For this reason, if you suffer from eczema it may help to start with incorporating live fermented foods into your everyday eating.  I suggest daily one tablespoon of live sauerkraut and its juice with a meal.  If you can tolerate dairy*, then approximately 200g of natural unsweetened kefir is a great option - if not, a 250ml glass of live, low-sugar (5g or less of sugar per 100mls) kombucha daily can be substituted.

With fermented foods it is best to start small, choose just one type and work up to the above over a couple of weeks.

Equally as beneficial is feeding the gut microbiome.  Start by eating more plant food - think vegetables, pulses/legumes, nuts/seeds, herbs/spices, whole grains and fresh fruit.  I also recommend incorporating 1 tablespoon of ground flax seed into one meal each day; I like to stir it into some kefir, rippled with mashed blueberries. 


With some people, stress seems to cause a flare up in their eczema symptoms.  Whether this is because when we are stressed we tend to change our food, sleep, and exercise habits - or not, it seems to make a difference for a person to determine what their reaction is like during times of stress, and how they could change that or help themselves through it. 





Exercise, sleep habits, mindfulness, meditation, community and nourishing food can all support this.  Nourishing foods that are particularly helpful are anti-inflammatory foods such as extra virgin olive oil, nuts, seeds, oily fish (if you are not vegetarian/vegan), avocado, and generally plant-focused eating.

I have lots of delicious, nourishing recipes which tick all of the above boxes on my website, - why not start with the simple but scrumptious Avocado, Basil & Beans for lunch, dinner or as a side?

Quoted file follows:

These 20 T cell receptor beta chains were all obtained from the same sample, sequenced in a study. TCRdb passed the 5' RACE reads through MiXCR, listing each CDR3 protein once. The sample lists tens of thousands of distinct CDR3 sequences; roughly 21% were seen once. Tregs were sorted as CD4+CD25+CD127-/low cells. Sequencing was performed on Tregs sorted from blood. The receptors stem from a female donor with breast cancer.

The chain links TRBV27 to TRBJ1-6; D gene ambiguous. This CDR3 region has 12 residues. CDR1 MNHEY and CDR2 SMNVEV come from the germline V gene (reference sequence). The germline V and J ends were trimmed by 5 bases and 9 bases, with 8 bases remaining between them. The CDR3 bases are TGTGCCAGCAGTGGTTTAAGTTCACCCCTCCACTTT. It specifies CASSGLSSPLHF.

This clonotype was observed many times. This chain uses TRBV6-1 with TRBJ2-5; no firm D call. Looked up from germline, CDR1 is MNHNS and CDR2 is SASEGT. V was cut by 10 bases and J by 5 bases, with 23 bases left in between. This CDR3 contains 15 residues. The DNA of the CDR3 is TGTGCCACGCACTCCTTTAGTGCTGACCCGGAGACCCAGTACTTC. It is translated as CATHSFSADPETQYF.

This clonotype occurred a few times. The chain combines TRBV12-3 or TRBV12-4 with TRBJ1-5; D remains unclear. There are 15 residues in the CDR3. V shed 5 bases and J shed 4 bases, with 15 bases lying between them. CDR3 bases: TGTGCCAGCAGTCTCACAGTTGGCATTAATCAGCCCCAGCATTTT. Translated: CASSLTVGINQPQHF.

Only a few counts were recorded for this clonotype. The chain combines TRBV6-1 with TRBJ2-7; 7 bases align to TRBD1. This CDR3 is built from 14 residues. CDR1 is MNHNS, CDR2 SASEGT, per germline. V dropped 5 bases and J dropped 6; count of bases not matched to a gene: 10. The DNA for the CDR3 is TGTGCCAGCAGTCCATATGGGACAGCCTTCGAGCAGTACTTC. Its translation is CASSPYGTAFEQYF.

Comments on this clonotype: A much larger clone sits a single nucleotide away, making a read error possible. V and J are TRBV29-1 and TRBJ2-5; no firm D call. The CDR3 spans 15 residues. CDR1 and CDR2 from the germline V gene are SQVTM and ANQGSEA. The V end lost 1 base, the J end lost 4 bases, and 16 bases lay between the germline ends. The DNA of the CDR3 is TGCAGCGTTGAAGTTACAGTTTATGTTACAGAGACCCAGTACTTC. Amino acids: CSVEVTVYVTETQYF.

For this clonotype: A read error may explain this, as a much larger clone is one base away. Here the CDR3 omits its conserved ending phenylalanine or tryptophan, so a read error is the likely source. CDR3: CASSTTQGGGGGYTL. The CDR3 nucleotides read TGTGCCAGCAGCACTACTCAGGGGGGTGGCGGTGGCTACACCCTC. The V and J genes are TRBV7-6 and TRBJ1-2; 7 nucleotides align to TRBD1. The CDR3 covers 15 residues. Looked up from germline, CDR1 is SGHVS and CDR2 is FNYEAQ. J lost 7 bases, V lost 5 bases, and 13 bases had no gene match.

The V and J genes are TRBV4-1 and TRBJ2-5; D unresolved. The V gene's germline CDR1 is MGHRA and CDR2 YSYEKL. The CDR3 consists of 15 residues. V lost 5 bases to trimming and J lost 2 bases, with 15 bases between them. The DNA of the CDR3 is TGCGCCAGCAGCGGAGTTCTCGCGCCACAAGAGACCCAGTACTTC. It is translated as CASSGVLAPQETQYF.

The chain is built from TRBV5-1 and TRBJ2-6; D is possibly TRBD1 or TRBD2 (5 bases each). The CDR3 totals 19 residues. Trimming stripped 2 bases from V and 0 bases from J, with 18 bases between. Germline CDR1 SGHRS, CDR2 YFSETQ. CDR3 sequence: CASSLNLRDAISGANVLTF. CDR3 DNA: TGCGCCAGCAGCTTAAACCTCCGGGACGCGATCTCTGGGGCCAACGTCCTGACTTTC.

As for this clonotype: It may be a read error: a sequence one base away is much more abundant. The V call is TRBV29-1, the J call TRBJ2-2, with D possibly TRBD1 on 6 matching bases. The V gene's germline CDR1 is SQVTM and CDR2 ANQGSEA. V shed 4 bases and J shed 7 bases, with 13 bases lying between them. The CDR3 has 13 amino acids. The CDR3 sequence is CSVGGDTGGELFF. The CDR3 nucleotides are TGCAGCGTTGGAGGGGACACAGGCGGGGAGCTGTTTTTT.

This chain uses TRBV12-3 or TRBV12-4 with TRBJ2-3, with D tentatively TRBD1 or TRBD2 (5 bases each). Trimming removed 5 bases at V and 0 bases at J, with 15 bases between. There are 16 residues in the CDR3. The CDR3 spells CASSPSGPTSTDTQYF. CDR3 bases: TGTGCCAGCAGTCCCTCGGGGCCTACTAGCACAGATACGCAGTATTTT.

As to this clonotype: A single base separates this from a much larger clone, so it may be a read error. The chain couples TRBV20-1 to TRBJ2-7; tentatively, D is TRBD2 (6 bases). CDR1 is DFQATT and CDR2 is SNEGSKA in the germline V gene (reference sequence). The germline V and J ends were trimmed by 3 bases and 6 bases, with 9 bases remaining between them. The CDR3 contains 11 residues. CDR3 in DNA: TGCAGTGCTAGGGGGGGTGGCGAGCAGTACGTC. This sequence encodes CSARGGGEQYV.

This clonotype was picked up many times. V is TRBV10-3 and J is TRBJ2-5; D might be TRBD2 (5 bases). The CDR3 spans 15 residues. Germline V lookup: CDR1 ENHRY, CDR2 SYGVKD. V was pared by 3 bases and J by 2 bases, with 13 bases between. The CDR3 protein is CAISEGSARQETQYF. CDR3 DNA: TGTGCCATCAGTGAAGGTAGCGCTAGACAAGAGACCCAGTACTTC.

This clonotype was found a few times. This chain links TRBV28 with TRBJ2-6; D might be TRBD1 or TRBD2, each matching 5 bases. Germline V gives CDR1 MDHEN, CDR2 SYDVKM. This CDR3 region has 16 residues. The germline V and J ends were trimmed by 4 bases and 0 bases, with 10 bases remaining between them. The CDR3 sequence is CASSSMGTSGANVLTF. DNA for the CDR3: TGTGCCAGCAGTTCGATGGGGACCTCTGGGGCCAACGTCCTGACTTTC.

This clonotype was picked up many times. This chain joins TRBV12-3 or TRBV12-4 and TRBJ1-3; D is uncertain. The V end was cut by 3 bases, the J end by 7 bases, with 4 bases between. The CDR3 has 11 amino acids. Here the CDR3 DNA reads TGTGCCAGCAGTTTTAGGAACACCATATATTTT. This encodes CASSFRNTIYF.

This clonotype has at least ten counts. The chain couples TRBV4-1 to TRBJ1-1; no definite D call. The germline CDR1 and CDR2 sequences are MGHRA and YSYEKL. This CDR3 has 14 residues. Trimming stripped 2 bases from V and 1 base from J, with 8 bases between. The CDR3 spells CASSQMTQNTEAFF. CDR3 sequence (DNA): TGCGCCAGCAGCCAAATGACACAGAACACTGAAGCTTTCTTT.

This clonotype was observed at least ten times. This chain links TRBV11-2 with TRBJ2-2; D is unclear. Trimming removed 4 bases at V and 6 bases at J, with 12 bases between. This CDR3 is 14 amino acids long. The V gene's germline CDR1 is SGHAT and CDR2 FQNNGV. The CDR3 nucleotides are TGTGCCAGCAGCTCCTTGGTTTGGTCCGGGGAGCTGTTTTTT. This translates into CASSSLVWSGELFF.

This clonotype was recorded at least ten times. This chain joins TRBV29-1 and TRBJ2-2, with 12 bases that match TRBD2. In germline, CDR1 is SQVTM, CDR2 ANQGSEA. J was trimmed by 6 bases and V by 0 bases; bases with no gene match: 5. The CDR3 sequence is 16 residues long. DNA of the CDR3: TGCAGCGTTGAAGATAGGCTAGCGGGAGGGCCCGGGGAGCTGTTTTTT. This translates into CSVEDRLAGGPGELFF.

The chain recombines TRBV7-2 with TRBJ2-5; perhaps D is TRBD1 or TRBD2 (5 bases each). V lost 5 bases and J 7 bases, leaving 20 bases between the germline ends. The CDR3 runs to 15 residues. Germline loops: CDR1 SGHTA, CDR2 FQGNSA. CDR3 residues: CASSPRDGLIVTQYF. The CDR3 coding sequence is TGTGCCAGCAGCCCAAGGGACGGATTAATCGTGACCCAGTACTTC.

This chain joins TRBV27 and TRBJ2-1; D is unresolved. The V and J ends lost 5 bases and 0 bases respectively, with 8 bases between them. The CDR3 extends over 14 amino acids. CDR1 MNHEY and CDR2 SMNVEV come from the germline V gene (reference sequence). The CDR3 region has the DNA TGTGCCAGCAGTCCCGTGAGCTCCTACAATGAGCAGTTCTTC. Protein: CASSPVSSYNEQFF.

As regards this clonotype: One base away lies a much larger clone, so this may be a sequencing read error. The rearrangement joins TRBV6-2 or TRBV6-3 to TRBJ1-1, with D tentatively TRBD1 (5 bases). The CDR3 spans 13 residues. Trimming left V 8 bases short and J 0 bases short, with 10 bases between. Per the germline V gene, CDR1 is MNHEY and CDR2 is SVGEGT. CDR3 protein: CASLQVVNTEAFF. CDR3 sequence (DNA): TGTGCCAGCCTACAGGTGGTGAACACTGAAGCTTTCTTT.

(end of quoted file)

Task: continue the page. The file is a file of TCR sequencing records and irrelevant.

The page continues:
Dairy Foods*

Unsweetened natural fermented dairy foods, such as kefir, are a powerhouse of beneficial probiotic microbes.  They enhance gut function and digestion and help support our own gut microbiota to thrive.  I find in my work, when it comes to eczema, sometimes dairy foods can exacerbate symptoms, but also sometimes, if dairy foods are taken out of the diet, it makes no difference to symptoms. 

So don’t assume dairy foods are an issue. Instead seek out a qualified health professional to do an elimination diet with. Remember, if it makes no beneficial or noticeable difference in symptoms to avoid dairy foods, then, unless you are vegan, there’s no need to avoid eating them ‘just in case’.

Oatmeal Bombs

You might have heard that bathing in oatmeal is good for eczema, but weren’t sure to start.  It sounds a little messy, but with our clever hack, it doesn’t have to be!  Make it easier and more convenient to use this treatment by preparing 'oatmeal bombs' in advance. 


You will need;

  • an inexpensive pair of stockings
  • some organic uncontaminated/gf oats.
  • A bath/shower!

  1. Place a hand inside a stocking.  Once you reach the toe, with your hand still inside the stocking grab a handful of oats and remove your hand, while turning the stocking inside out.
  2. Tie a knot to form an oatmeal bomb, then cut and repeat until you have approximately  10-12 oatmeal bombs.
  3. Store in a dry place and keep on hand to help relieve some of the symptoms associated with eczema and dermatitis such as itching, burning and tightness.
  4. To use, place an oatmeal ball in a warm (not hot) bath or take in the shower and use like a sponge – cleansing the body while soothing the skin. 

'I have the most unbelievably sensitive skin in the world, so I love the Rose Moisturiser.

It's extra hydrating and smells of roses - which is heaven.'

Emma Watson